Videos of police brutality can perpetuate Black trauma

The wanton display of footage of violent Black deaths re-traumatises Black communities and promotes racist tropes.

People hold placards during a protest after the death of Tyre Nichols, the Black man who was fatally beaten by Memphis police officers, in Memphis, Tennessee, U.S. January 30, 2023. REUTERS/Alyssa Pointer
People hold placards during a protest after the death of Tyre Nichols in Memphis, Tennessee on January 30, 2023 [File: Reuters/Alyssa Pointer]

It has been two months since Tyre Nichols, a 29-year-old Black American, was brutally beaten by police officers in Memphis, Tennessee and succumbed to his injuries three days later. After the five police officers involved were arrested and charged with murder, protests over his death subsided and the media moved on.

But many of us are still reeling from seeing yet another episode of deadly anti-Black racism. Like previous violent deaths of Black people in the United States, this one was also accompanied by the release of graphic footage which was circulated widely by news outlets and on social media well beyond US borders.

The videos made their way to my UK and Ugandan WhatsApp groups – and none of them had a trigger warning. Unfortunately, some of these groups had my teenage nieces and nephews in them and I know that those videos generated palpable distress. Their parents and I, their uncle, were unable to protect them.

This reminded me of my own anguish when in 2016, a colleague shared with me without warning the video of Philando Castile being shot dead by a police officer after a traffic stop. It brought tears to my eyes and amplified the fear that both me and my partner already harboured – that as a Black man, I too could be pulled over and shot while driving alone at night. That eventually accelerated our decision to leave the US.

It is important to acknowledge that footage of anti-Black violence and police brutality has helped galvanise the public in the US and beyond to take action on deadly anti-Black racism. It has sparked protests and public campaigns to pressure the sometimes reluctant authorities to take action. Indeed, videos – whether from body cameras, surveillance equipment or mobile phones – can be a powerful tool to counter official attempts to cover up crime scenes and dodge responsibility and can constitute an important piece of evidence in court proceedings.

But the fact that American society needs to see this level of pain and suffering to begin to care tells us something about its state of affairs. To my knowledge, no other minority group has had to produce as much footage of abuse and brutality to prove that it faces a spectacular level of racism and discrimination that need to be urgently addressed.

And Black communities are forced to do so at a great cost, as the way such videos are handled is incredibly damaging to both Black Americans and Black people beyond US borders. It creates or exacerbates anxiety for many Black individuals who already suffer from intergenerational trauma. Many Black people instinctively place themselves in the position of the victim – a process which author and academic Allissa Richardson has warned can have grave repercussions.

“There has been a huge spike in suicides, among, especially, African American men and boys. You have to wonder whether it is because of this mediated violence we see now,” she says.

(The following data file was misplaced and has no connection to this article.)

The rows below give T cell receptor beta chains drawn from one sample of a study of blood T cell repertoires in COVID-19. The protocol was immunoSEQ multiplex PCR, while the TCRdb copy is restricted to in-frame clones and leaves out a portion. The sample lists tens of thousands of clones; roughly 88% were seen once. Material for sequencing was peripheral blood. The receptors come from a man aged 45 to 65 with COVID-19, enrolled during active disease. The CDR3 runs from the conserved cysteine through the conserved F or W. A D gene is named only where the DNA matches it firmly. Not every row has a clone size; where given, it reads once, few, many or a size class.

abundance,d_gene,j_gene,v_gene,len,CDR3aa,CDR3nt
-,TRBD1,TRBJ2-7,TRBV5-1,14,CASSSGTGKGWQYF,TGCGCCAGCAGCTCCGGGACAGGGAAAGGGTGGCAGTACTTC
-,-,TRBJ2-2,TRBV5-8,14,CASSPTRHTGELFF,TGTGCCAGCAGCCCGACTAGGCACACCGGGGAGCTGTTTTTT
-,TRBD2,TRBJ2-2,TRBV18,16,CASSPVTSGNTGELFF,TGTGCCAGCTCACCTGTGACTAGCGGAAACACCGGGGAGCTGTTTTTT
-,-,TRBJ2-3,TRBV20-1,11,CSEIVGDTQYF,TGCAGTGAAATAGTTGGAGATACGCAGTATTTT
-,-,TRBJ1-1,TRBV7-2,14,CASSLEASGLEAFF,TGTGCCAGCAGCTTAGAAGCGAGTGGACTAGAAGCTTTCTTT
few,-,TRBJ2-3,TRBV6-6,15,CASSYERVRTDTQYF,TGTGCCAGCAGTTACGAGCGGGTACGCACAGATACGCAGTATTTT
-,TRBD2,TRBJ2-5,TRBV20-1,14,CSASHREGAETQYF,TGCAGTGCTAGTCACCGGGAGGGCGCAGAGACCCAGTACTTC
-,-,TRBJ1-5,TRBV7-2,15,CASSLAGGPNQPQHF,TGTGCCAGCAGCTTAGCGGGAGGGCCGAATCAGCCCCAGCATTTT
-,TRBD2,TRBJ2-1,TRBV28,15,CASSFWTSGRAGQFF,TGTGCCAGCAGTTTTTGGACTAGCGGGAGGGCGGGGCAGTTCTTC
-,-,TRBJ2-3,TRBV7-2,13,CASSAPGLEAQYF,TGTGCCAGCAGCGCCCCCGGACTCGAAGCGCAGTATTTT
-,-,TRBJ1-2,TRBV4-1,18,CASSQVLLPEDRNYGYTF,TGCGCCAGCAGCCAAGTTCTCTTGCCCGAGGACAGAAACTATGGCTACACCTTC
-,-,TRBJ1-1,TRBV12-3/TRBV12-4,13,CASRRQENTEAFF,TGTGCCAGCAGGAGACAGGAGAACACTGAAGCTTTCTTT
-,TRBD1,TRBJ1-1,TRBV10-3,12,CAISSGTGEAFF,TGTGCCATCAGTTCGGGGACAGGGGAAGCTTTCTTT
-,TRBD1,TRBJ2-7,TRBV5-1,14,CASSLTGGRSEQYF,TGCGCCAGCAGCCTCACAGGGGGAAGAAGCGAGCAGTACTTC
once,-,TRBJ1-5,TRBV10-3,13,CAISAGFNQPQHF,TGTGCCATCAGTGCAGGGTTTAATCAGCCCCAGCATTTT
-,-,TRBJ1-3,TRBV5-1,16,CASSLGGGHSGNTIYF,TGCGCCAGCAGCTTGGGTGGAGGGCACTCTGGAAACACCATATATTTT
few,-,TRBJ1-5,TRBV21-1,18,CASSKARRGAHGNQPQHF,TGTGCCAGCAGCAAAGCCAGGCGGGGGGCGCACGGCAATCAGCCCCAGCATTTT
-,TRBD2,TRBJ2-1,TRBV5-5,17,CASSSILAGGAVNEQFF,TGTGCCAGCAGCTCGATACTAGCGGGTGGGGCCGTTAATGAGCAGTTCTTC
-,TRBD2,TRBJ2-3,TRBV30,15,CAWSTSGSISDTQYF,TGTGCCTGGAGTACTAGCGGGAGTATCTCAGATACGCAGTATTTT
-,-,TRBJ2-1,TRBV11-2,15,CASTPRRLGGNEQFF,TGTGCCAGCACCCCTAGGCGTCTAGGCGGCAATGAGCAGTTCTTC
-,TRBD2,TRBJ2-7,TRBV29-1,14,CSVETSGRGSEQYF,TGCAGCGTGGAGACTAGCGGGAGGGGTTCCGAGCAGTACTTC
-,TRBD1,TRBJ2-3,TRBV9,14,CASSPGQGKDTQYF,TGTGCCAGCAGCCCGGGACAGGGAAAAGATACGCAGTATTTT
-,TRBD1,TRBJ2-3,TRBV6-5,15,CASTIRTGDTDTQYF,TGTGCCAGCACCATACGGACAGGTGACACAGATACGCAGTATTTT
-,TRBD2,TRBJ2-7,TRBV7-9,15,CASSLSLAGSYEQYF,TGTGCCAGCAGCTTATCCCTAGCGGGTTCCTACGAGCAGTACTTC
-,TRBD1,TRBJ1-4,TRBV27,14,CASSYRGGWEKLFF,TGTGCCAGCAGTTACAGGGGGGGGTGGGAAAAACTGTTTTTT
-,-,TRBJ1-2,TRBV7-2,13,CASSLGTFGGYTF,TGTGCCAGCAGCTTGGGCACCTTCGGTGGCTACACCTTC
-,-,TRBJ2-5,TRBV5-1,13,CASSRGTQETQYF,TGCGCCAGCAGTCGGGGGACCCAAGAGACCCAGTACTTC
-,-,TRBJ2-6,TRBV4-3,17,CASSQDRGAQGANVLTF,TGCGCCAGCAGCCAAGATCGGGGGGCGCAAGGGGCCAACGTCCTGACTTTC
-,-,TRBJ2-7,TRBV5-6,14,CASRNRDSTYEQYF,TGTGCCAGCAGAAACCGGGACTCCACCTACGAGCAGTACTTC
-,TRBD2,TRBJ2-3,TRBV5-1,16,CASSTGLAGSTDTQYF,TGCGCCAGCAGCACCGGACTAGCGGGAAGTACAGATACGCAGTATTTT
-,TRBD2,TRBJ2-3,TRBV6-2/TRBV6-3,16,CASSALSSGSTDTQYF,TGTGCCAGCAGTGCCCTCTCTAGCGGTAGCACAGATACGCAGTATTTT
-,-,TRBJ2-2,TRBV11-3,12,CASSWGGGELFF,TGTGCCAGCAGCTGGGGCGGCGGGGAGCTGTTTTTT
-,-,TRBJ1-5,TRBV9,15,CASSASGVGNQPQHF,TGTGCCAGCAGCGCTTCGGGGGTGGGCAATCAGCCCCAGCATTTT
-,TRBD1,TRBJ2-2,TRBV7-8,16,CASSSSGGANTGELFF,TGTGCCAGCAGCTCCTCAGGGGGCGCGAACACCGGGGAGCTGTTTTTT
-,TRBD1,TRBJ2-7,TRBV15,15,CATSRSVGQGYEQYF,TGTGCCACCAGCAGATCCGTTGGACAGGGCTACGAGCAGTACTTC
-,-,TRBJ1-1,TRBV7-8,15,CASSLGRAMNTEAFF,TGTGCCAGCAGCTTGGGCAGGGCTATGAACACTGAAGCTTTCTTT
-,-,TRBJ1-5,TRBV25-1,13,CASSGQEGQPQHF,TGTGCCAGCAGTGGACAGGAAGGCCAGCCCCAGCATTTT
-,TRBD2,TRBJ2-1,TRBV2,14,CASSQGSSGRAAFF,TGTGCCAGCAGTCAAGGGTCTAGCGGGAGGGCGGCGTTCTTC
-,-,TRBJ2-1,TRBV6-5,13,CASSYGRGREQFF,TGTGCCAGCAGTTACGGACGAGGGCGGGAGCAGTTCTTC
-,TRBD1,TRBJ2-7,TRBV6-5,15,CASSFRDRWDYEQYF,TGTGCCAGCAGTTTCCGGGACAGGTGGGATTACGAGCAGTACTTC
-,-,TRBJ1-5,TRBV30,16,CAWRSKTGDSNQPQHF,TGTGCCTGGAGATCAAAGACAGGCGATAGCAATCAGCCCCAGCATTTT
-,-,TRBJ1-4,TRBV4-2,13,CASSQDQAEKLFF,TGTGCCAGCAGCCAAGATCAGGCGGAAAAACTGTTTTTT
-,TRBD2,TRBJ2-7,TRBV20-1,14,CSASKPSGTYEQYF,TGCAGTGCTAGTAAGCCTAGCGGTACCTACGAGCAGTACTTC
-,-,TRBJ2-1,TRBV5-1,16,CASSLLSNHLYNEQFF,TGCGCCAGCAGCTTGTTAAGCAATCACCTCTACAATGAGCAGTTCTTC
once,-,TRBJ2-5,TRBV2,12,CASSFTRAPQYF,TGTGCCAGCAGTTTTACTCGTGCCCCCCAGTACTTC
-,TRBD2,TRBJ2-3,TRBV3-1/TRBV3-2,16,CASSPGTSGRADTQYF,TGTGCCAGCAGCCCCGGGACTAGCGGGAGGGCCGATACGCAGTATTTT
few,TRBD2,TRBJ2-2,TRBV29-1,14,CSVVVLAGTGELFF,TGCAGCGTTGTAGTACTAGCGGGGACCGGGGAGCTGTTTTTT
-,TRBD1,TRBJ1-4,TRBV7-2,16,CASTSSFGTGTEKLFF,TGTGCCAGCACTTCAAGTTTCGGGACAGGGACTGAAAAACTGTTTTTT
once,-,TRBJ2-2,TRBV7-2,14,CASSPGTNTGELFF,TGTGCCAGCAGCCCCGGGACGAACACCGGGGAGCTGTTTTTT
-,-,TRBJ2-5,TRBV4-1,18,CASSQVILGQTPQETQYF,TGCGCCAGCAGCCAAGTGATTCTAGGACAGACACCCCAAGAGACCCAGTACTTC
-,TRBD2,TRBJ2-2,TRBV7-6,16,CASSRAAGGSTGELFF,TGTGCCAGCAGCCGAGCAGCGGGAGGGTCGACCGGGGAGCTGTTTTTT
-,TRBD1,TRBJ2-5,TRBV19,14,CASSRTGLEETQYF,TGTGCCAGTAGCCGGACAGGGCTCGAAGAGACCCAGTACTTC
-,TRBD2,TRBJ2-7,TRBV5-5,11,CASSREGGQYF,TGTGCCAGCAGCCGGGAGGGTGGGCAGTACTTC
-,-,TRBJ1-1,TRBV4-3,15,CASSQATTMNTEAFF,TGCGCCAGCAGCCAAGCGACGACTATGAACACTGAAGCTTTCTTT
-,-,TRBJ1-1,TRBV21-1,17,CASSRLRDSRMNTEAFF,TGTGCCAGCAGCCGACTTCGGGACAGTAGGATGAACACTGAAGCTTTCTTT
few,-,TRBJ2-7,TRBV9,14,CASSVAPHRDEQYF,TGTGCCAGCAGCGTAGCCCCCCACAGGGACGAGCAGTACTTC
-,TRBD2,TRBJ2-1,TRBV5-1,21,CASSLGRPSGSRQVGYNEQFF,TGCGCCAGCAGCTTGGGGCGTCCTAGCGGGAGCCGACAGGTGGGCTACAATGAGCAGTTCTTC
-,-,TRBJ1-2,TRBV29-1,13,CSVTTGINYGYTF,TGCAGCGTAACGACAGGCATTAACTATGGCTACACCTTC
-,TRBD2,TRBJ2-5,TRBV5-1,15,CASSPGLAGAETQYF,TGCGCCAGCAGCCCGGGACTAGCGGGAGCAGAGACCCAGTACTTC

And there is already scientific evidence that violent footage can have a severe psychological effect on viewers. A 2017 study found that about 20 percent of people who watch graphic videos are significantly affected by them, with some individuals experiencing negative stress reactions, anxiety, and even post-traumatic stress disorder.

What is more, videos of violent Black deaths objectify the victims. They are reduced to their deaths, to Black bodies that are subjected to racist violence and abuse. And to the American and global public, they easily remain just faceless victims of racism who are stripped of their dignity and lived experiences. This effectively perpetuates the racist tropes that kill Black people.

There is a growing recognition of this dehumanisation within the Black community in the US and before the release of the brutal footage of Nichols’s death, there were attempts to counter it. Videos celebrating his life were posted on social media, some showing him enjoying skateboarding. Others spread his wonderful photography, which posthumously is also being featured at art events and on billboards across the country.

Indeed, Nichols was a talented young man, full of dreams and energy, before becoming a victim of police brutality. He should be remembered through the joyous life he chose to live, not the violent death he suffered.

As we try to overcome the pain of collectively witnessing yet another brutal death of a Black person caught on camera and circulated widely, we need to reconsider how such footage is handled in the future. Videos and images of Black people’s deaths should not be carelessly displayed and shared. The media needs to uphold ethical standards in handling such sensitive material and commit to humanising the victims, reporting on their lives and preserving their dignity.

The general public should also be made aware of the traumatising and degrading effect spreading such footage can have without care for the feelings of other Black people. We, as individuals, also hold responsibility not to perpetuate the dehumanisation of victims of police brutality and racism. We need to honour Black lives, their joy and excellence.

The views expressed in this article are the author’s own and do not necessarily reflect Al Jazeera’s editorial stance.